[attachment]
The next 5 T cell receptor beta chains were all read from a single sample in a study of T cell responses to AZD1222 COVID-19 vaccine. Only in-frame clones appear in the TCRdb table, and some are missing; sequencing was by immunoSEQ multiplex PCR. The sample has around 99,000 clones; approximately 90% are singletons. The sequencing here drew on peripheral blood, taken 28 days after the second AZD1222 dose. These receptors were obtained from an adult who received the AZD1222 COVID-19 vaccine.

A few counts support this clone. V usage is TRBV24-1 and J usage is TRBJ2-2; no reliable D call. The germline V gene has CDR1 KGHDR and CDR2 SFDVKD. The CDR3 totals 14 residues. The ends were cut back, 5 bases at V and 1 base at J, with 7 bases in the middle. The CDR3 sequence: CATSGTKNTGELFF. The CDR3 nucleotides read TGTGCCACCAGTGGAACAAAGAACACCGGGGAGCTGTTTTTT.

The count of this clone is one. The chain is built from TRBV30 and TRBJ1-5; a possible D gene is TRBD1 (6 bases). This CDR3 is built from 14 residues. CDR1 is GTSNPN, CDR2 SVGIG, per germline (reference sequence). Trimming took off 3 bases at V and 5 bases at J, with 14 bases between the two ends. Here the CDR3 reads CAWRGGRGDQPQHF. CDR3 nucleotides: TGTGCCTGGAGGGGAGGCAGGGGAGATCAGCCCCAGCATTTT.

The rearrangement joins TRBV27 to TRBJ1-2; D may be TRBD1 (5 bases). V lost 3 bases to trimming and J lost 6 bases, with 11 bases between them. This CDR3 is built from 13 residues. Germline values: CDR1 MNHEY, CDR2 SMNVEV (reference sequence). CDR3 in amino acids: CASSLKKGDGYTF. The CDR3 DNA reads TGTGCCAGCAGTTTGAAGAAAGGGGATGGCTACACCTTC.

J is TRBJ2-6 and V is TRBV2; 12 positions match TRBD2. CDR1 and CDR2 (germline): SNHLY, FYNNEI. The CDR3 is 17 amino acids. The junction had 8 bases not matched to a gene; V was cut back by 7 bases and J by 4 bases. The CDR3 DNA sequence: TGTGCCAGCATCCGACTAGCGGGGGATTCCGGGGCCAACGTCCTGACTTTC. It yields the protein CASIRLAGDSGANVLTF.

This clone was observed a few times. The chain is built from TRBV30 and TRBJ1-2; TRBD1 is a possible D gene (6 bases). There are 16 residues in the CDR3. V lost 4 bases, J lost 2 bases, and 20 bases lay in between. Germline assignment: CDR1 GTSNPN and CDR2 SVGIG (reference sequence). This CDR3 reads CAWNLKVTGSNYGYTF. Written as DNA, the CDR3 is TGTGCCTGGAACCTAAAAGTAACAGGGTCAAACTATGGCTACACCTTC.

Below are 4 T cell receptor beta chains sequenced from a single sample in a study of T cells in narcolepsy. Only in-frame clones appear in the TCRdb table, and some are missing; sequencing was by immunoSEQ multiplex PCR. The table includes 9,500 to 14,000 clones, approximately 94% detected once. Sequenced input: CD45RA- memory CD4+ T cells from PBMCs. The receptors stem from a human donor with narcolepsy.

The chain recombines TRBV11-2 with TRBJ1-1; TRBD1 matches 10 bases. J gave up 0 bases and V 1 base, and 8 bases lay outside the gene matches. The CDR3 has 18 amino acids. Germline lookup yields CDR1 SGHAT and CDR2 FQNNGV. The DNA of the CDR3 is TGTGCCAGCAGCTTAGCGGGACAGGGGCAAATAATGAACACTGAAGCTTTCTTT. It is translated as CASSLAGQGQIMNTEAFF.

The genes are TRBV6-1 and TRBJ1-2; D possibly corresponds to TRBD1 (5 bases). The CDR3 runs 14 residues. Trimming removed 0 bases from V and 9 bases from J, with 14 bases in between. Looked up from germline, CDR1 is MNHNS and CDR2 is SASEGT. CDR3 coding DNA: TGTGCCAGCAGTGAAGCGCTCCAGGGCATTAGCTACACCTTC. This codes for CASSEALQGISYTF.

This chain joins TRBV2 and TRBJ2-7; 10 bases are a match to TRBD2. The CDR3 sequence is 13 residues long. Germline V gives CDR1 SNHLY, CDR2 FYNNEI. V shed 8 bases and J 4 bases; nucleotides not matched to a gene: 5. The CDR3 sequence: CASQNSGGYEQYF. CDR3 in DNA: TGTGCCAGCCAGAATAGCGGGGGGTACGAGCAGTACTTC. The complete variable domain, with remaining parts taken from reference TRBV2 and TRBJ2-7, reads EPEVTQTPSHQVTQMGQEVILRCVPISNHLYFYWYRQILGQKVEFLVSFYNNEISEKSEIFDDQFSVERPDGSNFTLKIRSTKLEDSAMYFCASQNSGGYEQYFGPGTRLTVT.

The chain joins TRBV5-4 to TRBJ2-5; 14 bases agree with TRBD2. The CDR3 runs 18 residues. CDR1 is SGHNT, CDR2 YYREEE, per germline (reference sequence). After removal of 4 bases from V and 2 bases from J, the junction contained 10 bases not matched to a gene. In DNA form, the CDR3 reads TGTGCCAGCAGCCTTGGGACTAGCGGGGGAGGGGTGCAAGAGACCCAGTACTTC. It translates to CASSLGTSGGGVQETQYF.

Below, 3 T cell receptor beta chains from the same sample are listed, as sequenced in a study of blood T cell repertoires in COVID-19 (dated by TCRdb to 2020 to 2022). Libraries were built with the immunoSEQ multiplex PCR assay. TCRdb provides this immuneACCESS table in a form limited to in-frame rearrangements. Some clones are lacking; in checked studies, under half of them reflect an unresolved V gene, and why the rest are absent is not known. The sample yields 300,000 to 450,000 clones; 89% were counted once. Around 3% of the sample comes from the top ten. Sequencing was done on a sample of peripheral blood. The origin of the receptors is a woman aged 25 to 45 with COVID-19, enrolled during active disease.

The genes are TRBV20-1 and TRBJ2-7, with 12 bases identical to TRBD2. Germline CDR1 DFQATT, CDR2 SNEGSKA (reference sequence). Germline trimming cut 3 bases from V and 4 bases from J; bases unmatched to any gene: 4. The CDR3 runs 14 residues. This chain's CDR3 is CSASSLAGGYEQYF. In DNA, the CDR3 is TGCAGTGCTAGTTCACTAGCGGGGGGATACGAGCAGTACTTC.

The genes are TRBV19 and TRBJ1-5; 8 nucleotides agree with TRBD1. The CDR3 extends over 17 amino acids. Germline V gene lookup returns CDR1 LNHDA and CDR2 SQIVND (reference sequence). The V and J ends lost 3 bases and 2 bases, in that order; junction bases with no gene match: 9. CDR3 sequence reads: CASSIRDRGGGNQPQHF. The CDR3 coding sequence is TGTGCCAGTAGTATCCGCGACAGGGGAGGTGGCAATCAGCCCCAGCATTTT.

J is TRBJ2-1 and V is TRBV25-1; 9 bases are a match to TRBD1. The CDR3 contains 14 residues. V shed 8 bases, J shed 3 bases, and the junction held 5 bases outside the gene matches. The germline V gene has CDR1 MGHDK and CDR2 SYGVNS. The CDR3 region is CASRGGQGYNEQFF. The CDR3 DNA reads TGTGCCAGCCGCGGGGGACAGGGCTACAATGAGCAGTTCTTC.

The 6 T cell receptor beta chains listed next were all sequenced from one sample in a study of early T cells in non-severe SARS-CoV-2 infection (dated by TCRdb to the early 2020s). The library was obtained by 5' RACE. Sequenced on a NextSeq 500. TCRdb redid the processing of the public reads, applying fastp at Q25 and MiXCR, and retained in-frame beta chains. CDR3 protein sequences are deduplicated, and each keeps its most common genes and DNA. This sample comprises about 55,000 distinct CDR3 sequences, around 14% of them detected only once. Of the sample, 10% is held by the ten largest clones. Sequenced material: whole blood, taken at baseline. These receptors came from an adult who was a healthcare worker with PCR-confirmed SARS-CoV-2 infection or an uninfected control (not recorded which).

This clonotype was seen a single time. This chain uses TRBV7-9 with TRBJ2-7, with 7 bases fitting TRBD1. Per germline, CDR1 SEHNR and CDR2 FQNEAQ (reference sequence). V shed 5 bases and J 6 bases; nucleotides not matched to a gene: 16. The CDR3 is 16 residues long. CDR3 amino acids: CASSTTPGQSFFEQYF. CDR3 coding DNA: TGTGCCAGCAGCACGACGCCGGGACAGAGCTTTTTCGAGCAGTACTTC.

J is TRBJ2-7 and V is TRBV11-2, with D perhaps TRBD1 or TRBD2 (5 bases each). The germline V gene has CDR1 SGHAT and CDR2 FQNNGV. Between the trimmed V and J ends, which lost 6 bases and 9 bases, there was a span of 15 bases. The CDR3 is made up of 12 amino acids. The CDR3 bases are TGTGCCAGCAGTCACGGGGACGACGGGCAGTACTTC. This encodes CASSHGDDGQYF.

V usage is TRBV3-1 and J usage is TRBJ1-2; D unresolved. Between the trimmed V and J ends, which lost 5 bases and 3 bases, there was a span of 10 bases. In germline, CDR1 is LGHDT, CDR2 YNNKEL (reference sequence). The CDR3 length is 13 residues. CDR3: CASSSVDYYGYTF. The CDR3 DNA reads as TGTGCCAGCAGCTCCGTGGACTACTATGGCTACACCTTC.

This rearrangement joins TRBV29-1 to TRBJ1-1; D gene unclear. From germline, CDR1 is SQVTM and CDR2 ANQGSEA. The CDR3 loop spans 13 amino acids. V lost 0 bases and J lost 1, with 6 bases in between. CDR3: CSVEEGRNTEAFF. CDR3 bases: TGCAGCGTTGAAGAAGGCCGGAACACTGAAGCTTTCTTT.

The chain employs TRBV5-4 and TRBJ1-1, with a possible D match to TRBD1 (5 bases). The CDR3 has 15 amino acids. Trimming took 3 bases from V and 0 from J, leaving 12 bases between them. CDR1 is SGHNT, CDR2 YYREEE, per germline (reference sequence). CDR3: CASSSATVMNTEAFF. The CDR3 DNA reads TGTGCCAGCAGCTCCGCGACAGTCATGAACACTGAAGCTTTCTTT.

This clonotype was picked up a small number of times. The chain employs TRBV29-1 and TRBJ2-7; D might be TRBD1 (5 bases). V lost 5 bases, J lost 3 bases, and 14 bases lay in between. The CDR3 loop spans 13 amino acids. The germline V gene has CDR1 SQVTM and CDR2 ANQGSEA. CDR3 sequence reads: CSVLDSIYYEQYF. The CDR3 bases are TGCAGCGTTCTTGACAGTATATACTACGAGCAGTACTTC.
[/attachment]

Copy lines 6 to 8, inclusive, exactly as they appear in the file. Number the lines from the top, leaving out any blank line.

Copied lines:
This clone was observed a few times. The chain is built from TRBV30 and TRBJ1-2; TRBD1 is a possible D gene (6 bases). There are 16 residues in the CDR3. V lost 4 bases, J lost 2 bases, and 20 bases lay in between. Germline assignment: CDR1 GTSNPN and CDR2 SVGIG (reference sequence). This CDR3 reads CAWNLKVTGSNYGYTF. Written as DNA, the CDR3 is TGTGCCTGGAACCTAAAAGTAACAGGGTCAAACTATGGCTACACCTTC.

Below are 4 T cell receptor beta chains sequenced from a single sample in a study of T cells in narcolepsy. Only in-frame clones appear in the TCRdb table, and some are missing; sequencing was by immunoSEQ multiplex PCR. The table includes 9,500 to 14,000 clones, approximately 94% detected once. Sequenced input: CD45RA- memory CD4+ T cells from PBMCs. The receptors stem from a human donor with narcolepsy.

The chain recombines TRBV11-2 with TRBJ1-1; TRBD1 matches 10 bases. J gave up 0 bases and V 1 base, and 8 bases lay outside the gene matches. The CDR3 has 18 amino acids. Germline lookup yields CDR1 SGHAT and CDR2 FQNNGV. The DNA of the CDR3 is TGTGCCAGCAGCTTAGCGGGACAGGGGCAAATAATGAACACTGAAGCTTTCTTT. It is translated as CASSLAGQGQIMNTEAFF.